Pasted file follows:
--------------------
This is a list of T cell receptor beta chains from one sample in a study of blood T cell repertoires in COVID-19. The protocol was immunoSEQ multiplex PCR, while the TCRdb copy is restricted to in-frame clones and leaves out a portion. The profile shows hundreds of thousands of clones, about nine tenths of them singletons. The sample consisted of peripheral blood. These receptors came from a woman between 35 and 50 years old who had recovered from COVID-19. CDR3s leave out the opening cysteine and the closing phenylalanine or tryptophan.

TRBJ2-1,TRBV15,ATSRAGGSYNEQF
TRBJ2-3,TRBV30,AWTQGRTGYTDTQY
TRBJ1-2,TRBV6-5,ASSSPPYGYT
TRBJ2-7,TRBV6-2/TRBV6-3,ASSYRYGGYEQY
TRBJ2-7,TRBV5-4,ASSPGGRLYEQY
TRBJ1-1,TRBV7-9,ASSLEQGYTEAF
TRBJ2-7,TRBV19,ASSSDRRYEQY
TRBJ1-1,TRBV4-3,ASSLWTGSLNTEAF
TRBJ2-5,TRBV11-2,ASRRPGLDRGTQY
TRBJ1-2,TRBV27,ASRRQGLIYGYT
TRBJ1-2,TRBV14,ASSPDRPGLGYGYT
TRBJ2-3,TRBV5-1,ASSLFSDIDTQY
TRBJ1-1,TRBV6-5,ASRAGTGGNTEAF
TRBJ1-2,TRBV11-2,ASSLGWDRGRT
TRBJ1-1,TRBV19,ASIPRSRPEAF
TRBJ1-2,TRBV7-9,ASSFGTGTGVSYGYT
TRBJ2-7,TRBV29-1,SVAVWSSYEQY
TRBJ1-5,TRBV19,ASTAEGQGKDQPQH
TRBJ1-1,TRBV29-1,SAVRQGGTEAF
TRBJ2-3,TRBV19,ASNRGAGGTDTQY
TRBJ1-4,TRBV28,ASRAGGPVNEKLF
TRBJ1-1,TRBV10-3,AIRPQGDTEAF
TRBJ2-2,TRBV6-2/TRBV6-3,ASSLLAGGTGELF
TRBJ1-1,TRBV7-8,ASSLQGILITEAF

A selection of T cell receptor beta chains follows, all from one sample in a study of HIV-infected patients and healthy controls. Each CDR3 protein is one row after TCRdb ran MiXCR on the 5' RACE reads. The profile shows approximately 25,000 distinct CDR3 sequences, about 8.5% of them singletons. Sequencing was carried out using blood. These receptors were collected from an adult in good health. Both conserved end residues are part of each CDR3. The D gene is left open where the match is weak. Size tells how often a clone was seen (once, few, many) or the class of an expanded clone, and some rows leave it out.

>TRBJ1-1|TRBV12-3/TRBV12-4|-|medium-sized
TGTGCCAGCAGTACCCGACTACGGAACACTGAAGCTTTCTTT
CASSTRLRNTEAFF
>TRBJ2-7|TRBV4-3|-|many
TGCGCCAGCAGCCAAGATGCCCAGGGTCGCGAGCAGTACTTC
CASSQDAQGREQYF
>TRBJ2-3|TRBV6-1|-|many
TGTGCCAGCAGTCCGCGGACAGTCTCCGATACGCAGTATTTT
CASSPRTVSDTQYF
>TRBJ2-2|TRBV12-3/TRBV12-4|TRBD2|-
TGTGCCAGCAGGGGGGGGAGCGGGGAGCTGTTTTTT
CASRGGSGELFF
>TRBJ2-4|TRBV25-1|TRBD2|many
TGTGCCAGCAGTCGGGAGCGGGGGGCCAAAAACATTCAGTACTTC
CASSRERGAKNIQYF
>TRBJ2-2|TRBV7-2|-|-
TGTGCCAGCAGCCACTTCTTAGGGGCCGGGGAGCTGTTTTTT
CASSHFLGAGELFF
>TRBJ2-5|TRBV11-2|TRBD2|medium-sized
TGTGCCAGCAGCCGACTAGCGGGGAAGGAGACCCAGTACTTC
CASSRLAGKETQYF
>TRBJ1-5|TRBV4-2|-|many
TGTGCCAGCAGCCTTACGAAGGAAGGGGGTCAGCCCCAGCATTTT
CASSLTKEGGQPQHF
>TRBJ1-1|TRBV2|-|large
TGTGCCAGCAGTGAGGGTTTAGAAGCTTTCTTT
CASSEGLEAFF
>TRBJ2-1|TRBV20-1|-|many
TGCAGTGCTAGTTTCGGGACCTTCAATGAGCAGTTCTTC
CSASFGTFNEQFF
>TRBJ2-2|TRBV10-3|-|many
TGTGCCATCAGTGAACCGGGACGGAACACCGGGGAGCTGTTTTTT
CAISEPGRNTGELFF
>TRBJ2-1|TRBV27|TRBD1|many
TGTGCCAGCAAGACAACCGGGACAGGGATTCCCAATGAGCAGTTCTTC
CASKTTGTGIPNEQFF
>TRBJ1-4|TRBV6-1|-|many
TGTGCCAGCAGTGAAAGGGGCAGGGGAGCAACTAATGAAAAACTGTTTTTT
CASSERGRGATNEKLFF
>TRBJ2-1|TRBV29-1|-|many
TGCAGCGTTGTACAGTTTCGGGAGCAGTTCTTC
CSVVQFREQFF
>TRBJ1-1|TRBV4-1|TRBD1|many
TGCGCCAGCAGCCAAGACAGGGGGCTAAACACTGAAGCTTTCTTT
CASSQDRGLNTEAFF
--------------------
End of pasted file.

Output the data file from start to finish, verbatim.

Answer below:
This is a list of T cell receptor beta chains from one sample in a study of blood T cell repertoires in COVID-19. The protocol was immunoSEQ multiplex PCR, while the TCRdb copy is restricted to in-frame clones and leaves out a portion. The profile shows hundreds of thousands of clones, about nine tenths of them singletons. The sample consisted of peripheral blood. These receptors came from a woman between 35 and 50 years old who had recovered from COVID-19. CDR3s leave out the opening cysteine and the closing phenylalanine or tryptophan.

TRBJ2-1,TRBV15,ATSRAGGSYNEQF
TRBJ2-3,TRBV30,AWTQGRTGYTDTQY
TRBJ1-2,TRBV6-5,ASSSPPYGYT
TRBJ2-7,TRBV6-2/TRBV6-3,ASSYRYGGYEQY
TRBJ2-7,TRBV5-4,ASSPGGRLYEQY
TRBJ1-1,TRBV7-9,ASSLEQGYTEAF
TRBJ2-7,TRBV19,ASSSDRRYEQY
TRBJ1-1,TRBV4-3,ASSLWTGSLNTEAF
TRBJ2-5,TRBV11-2,ASRRPGLDRGTQY
TRBJ1-2,TRBV27,ASRRQGLIYGYT
TRBJ1-2,TRBV14,ASSPDRPGLGYGYT
TRBJ2-3,TRBV5-1,ASSLFSDIDTQY
TRBJ1-1,TRBV6-5,ASRAGTGGNTEAF
TRBJ1-2,TRBV11-2,ASSLGWDRGRT
TRBJ1-1,TRBV19,ASIPRSRPEAF
TRBJ1-2,TRBV7-9,ASSFGTGTGVSYGYT
TRBJ2-7,TRBV29-1,SVAVWSSYEQY
TRBJ1-5,TRBV19,ASTAEGQGKDQPQH
TRBJ1-1,TRBV29-1,SAVRQGGTEAF
TRBJ2-3,TRBV19,ASNRGAGGTDTQY
TRBJ1-4,TRBV28,ASRAGGPVNEKLF
TRBJ1-1,TRBV10-3,AIRPQGDTEAF
TRBJ2-2,TRBV6-2/TRBV6-3,ASSLLAGGTGELF
TRBJ1-1,TRBV7-8,ASSLQGILITEAF

A selection of T cell receptor beta chains follows, all from one sample in a study of HIV-infected patients and healthy controls. Each CDR3 protein is one row after TCRdb ran MiXCR on the 5' RACE reads. The profile shows approximately 25,000 distinct CDR3 sequences, about 8.5% of them singletons. Sequencing was carried out using blood. These receptors were collected from an adult in good health. Both conserved end residues are part of each CDR3. The D gene is left open where the match is weak. Size tells how often a clone was seen (once, few, many) or the class of an expanded clone, and some rows leave it out.

>TRBJ1-1|TRBV12-3/TRBV12-4|-|medium-sized
TGTGCCAGCAGTACCCGACTACGGAACACTGAAGCTTTCTTT
CASSTRLRNTEAFF
>TRBJ2-7|TRBV4-3|-|many
TGCGCCAGCAGCCAAGATGCCCAGGGTCGCGAGCAGTACTTC
CASSQDAQGREQYF
>TRBJ2-3|TRBV6-1|-|many
TGTGCCAGCAGTCCGCGGACAGTCTCCGATACGCAGTATTTT
CASSPRTVSDTQYF
>TRBJ2-2|TRBV12-3/TRBV12-4|TRBD2|-
TGTGCCAGCAGGGGGGGGAGCGGGGAGCTGTTTTTT
CASRGGSGELFF
>TRBJ2-4|TRBV25-1|TRBD2|many
TGTGCCAGCAGTCGGGAGCGGGGGGCCAAAAACATTCAGTACTTC
CASSRERGAKNIQYF
>TRBJ2-2|TRBV7-2|-|-
TGTGCCAGCAGCCACTTCTTAGGGGCCGGGGAGCTGTTTTTT
CASSHFLGAGELFF
>TRBJ2-5|TRBV11-2|TRBD2|medium-sized
TGTGCCAGCAGCCGACTAGCGGGGAAGGAGACCCAGTACTTC
CASSRLAGKETQYF
>TRBJ1-5|TRBV4-2|-|many
TGTGCCAGCAGCCTTACGAAGGAAGGGGGTCAGCCCCAGCATTTT
CASSLTKEGGQPQHF
>TRBJ1-1|TRBV2|-|large
TGTGCCAGCAGTGAGGGTTTAGAAGCTTTCTTT
CASSEGLEAFF
>TRBJ2-1|TRBV20-1|-|many
TGCAGTGCTAGTTTCGGGACCTTCAATGAGCAGTTCTTC
CSASFGTFNEQFF
>TRBJ2-2|TRBV10-3|-|many
TGTGCCATCAGTGAACCGGGACGGAACACCGGGGAGCTGTTTTTT
CAISEPGRNTGELFF
>TRBJ2-1|TRBV27|TRBD1|many
TGTGCCAGCAAGACAACCGGGACAGGGATTCCCAATGAGCAGTTCTTC
CASKTTGTGIPNEQFF
>TRBJ1-4|TRBV6-1|-|many
TGTGCCAGCAGTGAAAGGGGCAGGGGAGCAACTAATGAAAAACTGTTTTTT
CASSERGRGATNEKLFF
>TRBJ2-1|TRBV29-1|-|many
TGCAGCGTTGTACAGTTTCGGGAGCAGTTCTTC
CSVVQFREQFF
>TRBJ1-1|TRBV4-1|TRBD1|many
TGCGCCAGCAGCCAAGACAGGGGGCTAAACACTGAAGCTTTCTTT
CASSQDRGLNTEAFF